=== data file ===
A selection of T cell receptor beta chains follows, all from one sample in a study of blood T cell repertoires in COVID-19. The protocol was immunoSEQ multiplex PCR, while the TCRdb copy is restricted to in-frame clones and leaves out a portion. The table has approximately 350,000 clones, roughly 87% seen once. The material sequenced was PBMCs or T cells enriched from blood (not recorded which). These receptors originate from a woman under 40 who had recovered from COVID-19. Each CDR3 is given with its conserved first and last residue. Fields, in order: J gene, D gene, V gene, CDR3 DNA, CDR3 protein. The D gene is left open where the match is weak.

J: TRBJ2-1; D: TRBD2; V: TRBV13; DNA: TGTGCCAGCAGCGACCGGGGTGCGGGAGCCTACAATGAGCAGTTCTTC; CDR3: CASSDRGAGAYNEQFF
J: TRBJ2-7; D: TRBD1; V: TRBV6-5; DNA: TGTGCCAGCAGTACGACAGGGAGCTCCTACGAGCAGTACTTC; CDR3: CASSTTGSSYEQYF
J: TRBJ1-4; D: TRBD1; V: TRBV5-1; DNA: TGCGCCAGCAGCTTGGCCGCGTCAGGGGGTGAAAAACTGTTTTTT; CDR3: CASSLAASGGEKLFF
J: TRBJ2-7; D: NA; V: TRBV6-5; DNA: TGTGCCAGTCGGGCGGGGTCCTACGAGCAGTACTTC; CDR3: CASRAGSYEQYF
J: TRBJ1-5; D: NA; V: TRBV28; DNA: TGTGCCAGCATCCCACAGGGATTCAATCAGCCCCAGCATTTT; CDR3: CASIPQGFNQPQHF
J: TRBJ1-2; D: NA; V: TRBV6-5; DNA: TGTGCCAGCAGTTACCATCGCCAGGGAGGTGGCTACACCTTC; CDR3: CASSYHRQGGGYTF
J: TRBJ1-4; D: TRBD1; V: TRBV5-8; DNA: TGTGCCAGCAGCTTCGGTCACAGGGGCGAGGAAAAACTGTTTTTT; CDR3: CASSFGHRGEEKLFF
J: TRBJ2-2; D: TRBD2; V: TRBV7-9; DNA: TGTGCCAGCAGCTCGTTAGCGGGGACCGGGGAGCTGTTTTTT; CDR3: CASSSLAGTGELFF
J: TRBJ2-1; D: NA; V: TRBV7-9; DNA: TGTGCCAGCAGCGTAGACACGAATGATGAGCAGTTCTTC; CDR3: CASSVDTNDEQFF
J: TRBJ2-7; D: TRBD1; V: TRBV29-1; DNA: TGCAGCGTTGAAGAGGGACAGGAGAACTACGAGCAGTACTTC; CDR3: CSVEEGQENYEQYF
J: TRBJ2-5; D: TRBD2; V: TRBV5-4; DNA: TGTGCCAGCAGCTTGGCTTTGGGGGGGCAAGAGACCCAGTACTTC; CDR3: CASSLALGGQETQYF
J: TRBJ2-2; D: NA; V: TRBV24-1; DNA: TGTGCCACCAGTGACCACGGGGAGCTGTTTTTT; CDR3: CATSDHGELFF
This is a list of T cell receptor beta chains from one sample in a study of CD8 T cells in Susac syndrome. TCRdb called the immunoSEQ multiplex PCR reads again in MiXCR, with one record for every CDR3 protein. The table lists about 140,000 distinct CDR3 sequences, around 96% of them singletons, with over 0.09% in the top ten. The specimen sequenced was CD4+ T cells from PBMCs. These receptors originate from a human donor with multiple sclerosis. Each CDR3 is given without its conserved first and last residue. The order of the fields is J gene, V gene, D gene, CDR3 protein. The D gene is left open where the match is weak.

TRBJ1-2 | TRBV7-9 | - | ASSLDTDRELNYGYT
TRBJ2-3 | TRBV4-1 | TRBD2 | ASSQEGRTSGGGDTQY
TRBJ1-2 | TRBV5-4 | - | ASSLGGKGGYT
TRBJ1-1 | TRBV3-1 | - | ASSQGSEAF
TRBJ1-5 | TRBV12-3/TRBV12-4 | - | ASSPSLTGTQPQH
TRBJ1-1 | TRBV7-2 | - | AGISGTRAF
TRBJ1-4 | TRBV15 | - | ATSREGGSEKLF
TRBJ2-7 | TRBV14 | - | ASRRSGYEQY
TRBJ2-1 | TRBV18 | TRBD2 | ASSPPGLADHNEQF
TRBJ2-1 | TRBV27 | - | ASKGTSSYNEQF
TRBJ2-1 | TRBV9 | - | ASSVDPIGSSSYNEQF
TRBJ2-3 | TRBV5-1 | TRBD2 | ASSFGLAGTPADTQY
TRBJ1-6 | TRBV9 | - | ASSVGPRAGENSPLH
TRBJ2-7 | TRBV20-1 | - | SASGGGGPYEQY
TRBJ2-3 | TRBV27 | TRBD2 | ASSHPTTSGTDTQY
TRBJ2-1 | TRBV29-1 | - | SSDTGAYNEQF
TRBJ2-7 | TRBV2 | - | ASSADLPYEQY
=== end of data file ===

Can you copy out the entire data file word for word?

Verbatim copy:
A selection of T cell receptor beta chains follows, all from one sample in a study of blood T cell repertoires in COVID-19. The protocol was immunoSEQ multiplex PCR, while the TCRdb copy is restricted to in-frame clones and leaves out a portion. The table has approximately 350,000 clones, roughly 87% seen once. The material sequenced was PBMCs or T cells enriched from blood (not recorded which). These receptors originate from a woman under 40 who had recovered from COVID-19. Each CDR3 is given with its conserved first and last residue. Fields, in order: J gene, D gene, V gene, CDR3 DNA, CDR3 protein. The D gene is left open where the match is weak.

J: TRBJ2-1; D: TRBD2; V: TRBV13; DNA: TGTGCCAGCAGCGACCGGGGTGCGGGAGCCTACAATGAGCAGTTCTTC; CDR3: CASSDRGAGAYNEQFF
J: TRBJ2-7; D: TRBD1; V: TRBV6-5; DNA: TGTGCCAGCAGTACGACAGGGAGCTCCTACGAGCAGTACTTC; CDR3: CASSTTGSSYEQYF
J: TRBJ1-4; D: TRBD1; V: TRBV5-1; DNA: TGCGCCAGCAGCTTGGCCGCGTCAGGGGGTGAAAAACTGTTTTTT; CDR3: CASSLAASGGEKLFF
J: TRBJ2-7; D: NA; V: TRBV6-5; DNA: TGTGCCAGTCGGGCGGGGTCCTACGAGCAGTACTTC; CDR3: CASRAGSYEQYF
J: TRBJ1-5; D: NA; V: TRBV28; DNA: TGTGCCAGCATCCCACAGGGATTCAATCAGCCCCAGCATTTT; CDR3: CASIPQGFNQPQHF
J: TRBJ1-2; D: NA; V: TRBV6-5; DNA: TGTGCCAGCAGTTACCATCGCCAGGGAGGTGGCTACACCTTC; CDR3: CASSYHRQGGGYTF
J: TRBJ1-4; D: TRBD1; V: TRBV5-8; DNA: TGTGCCAGCAGCTTCGGTCACAGGGGCGAGGAAAAACTGTTTTTT; CDR3: CASSFGHRGEEKLFF
J: TRBJ2-2; D: TRBD2; V: TRBV7-9; DNA: TGTGCCAGCAGCTCGTTAGCGGGGACCGGGGAGCTGTTTTTT; CDR3: CASSSLAGTGELFF
J: TRBJ2-1; D: NA; V: TRBV7-9; DNA: TGTGCCAGCAGCGTAGACACGAATGATGAGCAGTTCTTC; CDR3: CASSVDTNDEQFF
J: TRBJ2-7; D: TRBD1; V: TRBV29-1; DNA: TGCAGCGTTGAAGAGGGACAGGAGAACTACGAGCAGTACTTC; CDR3: CSVEEGQENYEQYF
J: TRBJ2-5; D: TRBD2; V: TRBV5-4; DNA: TGTGCCAGCAGCTTGGCTTTGGGGGGGCAAGAGACCCAGTACTTC; CDR3: CASSLALGGQETQYF
J: TRBJ2-2; D: NA; V: TRBV24-1; DNA: TGTGCCACCAGTGACCACGGGGAGCTGTTTTTT; CDR3: CATSDHGELFF
This is a list of T cell receptor beta chains from one sample in a study of CD8 T cells in Susac syndrome. TCRdb called the immunoSEQ multiplex PCR reads again in MiXCR, with one record for every CDR3 protein. The table lists about 140,000 distinct CDR3 sequences, around 96% of them singletons, with over 0.09% in the top ten. The specimen sequenced was CD4+ T cells from PBMCs. These receptors originate from a human donor with multiple sclerosis. Each CDR3 is given without its conserved first and last residue. The order of the fields is J gene, V gene, D gene, CDR3 protein. The D gene is left open where the match is weak.

TRBJ1-2 | TRBV7-9 | - | ASSLDTDRELNYGYT
TRBJ2-3 | TRBV4-1 | TRBD2 | ASSQEGRTSGGGDTQY
TRBJ1-2 | TRBV5-4 | - | ASSLGGKGGYT
TRBJ1-1 | TRBV3-1 | - | ASSQGSEAF
TRBJ1-5 | TRBV12-3/TRBV12-4 | - | ASSPSLTGTQPQH
TRBJ1-1 | TRBV7-2 | - | AGISGTRAF
TRBJ1-4 | TRBV15 | - | ATSREGGSEKLF
TRBJ2-7 | TRBV14 | - | ASRRSGYEQY
TRBJ2-1 | TRBV18 | TRBD2 | ASSPPGLADHNEQF
TRBJ2-1 | TRBV27 | - | ASKGTSSYNEQF
TRBJ2-1 | TRBV9 | - | ASSVDPIGSSSYNEQF
TRBJ2-3 | TRBV5-1 | TRBD2 | ASSFGLAGTPADTQY
TRBJ1-6 | TRBV9 | - | ASSVGPRAGENSPLH
TRBJ2-7 | TRBV20-1 | - | SASGGGGPYEQY
TRBJ2-3 | TRBV27 | TRBD2 | ASSHPTTSGTDTQY
TRBJ2-1 | TRBV29-1 | - | SSDTGAYNEQF
TRBJ2-7 | TRBV2 | - | ASSADLPYEQY